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Brown tells corrections to mull one drug in lieu of three for lethal injection
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SAN FRANCISCO (AP) — In the state's latest effort to restart long-stalled executions in California, Gov. Jerry Brown on Thursday ordered prison officials to explore using a single drug for lethal injections instead of three.

Brown's order was disclosed in a two-page appeal of a Marin County judge's decision to toss out California's newly developed lethal injection regulations.

The new procedures called for prisoners to be put to death through the use of sodium thiopental, which may no longer be available in the United States, and two other drugs.

A federal judge in March barred the use of sodium thiopental purchased outside the country. There is no domestic maker of the product, and the California Department of Corrections and Rehabilitation has been ordered to turn over its foreign-bought drug to the Food and Drug Administration.

The FDA is considering whether to appeal the judge's order.

Lawyers for the state Department of Justice said Thursday they would reconsider the appeal if it becomes certain that sodium thiopental can no longer be used in California executions.

Marin County Judge Faye D'Opal in December invalidated the regulations because she said the state failed to explain why it chose the three-drug mixture over the one-drug method, which may have a lower risk of causing undo suffering to the inmate. The judge noted that the state's own expert said the one-drug method was superior.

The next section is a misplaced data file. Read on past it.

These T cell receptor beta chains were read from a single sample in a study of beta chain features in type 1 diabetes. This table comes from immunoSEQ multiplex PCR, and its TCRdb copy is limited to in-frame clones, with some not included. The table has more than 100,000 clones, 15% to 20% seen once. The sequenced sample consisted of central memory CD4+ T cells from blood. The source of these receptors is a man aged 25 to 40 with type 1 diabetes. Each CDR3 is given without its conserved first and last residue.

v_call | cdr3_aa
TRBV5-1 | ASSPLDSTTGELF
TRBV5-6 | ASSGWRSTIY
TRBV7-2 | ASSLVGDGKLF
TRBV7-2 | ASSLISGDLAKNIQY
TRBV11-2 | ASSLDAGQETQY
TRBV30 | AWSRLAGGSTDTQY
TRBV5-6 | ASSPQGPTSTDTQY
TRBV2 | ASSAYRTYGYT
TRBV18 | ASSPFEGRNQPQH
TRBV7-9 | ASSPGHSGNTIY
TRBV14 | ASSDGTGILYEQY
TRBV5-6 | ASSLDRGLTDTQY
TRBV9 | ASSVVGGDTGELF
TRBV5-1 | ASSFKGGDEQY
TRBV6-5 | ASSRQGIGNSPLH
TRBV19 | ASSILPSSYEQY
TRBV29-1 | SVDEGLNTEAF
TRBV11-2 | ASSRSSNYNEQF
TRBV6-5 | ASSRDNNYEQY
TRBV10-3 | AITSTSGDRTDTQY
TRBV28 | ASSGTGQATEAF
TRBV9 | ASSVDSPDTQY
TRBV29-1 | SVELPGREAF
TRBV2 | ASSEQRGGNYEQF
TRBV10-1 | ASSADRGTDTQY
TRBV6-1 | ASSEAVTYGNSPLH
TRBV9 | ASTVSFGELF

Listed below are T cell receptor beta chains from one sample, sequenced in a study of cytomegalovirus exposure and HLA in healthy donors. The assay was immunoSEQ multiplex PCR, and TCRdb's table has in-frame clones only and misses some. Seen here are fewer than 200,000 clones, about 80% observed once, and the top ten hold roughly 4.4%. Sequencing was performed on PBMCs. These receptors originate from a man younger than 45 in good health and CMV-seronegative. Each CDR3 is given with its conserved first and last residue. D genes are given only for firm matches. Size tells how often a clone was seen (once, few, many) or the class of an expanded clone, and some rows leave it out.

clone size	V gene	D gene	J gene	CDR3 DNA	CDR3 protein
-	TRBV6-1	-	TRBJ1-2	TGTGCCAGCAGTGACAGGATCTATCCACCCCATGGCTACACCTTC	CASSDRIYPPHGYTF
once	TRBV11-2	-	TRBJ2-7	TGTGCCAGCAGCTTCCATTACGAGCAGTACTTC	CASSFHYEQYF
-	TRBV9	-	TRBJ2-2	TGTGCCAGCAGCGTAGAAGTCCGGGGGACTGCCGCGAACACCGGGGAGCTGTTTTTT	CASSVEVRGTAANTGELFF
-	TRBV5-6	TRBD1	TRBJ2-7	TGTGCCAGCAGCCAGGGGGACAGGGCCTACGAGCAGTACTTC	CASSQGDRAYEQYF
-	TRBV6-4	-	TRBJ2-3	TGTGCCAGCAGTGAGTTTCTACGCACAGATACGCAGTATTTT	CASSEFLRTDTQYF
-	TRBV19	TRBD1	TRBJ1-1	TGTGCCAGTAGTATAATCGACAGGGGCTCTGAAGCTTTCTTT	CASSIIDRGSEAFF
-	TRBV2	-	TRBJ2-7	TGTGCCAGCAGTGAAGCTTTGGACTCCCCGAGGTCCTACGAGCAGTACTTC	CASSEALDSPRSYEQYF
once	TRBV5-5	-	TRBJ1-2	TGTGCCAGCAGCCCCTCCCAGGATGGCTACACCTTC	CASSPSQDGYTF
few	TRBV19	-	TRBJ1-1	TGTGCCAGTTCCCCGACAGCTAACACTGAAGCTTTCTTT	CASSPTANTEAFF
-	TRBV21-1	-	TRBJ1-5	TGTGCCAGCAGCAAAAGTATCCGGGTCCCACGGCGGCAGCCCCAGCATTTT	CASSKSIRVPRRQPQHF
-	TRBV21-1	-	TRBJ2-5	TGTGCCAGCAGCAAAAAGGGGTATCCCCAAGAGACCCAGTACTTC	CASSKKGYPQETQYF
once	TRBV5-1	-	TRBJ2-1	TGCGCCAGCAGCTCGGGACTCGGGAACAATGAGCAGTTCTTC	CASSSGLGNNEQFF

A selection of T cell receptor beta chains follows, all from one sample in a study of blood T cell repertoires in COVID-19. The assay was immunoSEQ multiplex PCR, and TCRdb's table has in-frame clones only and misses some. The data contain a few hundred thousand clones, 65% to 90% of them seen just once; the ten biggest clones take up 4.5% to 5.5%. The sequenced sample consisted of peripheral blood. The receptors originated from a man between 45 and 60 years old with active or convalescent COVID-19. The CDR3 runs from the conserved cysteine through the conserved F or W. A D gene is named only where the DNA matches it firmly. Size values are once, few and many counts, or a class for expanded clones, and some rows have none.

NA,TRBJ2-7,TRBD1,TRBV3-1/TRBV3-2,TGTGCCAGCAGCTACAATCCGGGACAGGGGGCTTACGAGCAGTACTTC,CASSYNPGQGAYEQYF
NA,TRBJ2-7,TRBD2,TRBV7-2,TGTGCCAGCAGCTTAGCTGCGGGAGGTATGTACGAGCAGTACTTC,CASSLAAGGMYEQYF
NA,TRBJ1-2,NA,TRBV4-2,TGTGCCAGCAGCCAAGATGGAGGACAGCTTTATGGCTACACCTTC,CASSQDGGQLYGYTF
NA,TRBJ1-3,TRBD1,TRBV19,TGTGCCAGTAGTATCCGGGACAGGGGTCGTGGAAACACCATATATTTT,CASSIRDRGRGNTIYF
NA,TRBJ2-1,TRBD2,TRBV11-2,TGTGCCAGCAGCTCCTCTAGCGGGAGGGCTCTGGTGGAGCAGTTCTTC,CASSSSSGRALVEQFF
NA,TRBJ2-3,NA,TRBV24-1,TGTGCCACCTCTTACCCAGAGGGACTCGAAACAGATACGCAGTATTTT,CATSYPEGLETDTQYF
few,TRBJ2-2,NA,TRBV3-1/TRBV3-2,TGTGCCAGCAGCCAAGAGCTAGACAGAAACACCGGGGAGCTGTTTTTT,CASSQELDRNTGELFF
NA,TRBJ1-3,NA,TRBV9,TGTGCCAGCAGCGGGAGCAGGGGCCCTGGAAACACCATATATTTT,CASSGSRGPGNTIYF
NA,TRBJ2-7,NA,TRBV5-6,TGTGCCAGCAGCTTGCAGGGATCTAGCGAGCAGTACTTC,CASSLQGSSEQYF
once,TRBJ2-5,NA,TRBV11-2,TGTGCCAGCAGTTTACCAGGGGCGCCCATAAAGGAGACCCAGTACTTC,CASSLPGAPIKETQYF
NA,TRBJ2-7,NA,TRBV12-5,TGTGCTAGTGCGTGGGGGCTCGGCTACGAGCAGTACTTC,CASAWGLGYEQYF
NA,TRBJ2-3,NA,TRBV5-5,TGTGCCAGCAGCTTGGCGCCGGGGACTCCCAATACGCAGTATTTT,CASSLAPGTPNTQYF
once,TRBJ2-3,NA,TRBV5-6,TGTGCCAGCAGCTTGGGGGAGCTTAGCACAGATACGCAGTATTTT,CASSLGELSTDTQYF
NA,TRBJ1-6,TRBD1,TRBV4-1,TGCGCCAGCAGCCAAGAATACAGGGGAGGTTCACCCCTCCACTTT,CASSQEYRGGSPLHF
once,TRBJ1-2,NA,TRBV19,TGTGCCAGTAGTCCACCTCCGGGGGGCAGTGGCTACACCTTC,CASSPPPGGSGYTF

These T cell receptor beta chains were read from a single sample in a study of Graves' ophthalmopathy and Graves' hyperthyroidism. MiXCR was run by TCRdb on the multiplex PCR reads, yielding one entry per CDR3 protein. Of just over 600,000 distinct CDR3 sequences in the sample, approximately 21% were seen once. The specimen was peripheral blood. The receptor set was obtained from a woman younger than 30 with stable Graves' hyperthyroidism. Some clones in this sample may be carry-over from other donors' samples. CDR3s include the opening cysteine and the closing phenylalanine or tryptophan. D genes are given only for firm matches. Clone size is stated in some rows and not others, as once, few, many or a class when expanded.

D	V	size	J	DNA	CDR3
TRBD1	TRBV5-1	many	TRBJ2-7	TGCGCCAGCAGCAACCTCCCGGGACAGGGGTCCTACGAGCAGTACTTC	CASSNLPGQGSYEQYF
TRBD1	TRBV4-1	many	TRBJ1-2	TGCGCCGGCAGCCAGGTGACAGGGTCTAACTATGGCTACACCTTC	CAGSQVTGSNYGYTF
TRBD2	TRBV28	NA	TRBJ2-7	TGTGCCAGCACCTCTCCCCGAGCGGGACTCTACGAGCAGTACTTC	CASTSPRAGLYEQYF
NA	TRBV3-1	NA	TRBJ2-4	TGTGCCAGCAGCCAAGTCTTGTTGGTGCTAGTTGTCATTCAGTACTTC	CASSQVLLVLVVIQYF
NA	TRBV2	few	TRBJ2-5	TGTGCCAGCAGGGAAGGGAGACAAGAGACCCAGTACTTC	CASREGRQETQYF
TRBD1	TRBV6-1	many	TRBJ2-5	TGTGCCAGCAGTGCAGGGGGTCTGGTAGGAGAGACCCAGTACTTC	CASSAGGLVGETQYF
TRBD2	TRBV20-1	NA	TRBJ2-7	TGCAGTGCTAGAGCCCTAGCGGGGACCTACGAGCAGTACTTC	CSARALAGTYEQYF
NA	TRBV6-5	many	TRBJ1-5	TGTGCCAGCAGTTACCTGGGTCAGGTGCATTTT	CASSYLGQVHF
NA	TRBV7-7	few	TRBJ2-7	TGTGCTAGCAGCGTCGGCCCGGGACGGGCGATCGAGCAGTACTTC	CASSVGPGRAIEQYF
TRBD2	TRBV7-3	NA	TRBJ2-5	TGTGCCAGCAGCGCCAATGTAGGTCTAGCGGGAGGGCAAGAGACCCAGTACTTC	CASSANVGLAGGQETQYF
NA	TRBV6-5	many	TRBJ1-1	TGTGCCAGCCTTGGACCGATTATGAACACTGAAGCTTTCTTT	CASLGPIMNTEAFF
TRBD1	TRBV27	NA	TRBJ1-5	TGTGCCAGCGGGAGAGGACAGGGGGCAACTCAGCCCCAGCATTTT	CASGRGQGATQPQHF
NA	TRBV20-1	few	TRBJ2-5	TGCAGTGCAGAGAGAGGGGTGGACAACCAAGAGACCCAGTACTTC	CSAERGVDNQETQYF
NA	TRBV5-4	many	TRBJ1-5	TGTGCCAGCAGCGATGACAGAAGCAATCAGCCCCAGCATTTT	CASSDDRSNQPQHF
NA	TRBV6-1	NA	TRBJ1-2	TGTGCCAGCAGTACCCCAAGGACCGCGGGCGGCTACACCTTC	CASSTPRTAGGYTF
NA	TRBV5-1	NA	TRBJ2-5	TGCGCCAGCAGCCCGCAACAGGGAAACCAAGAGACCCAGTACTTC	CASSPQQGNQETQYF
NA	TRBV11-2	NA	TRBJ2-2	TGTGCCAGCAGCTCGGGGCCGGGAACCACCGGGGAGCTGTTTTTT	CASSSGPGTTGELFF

The appeal says the state still supports the three-drug protocol, but that the governor had directed officials to explore the one-drug option.

"My administration is working to ensure that California's laws on capital punishment are upheld and carried out in conformity with our statutes," Brown said in a prepared statement Thursday.

A federal judge halted executions in 2006 and ordered prison officials to improve their lethal injection procedures or he was going to find California's lethal injection process caused unconstitutional suffering. Since then, the state has constructed a new death chamber at San Quentin Prison, developed new regulations and trained a new team to carry out executions.

U.S. District Judge Richard Seeborg has scheduled a hearing on the federal case Sept. 15, making it clear that no executions will take place in California this year.

But all of the legal maneuvering could be made moot in the fall. A measure to abolish capital punishment in California qualified for the November ballot Monday.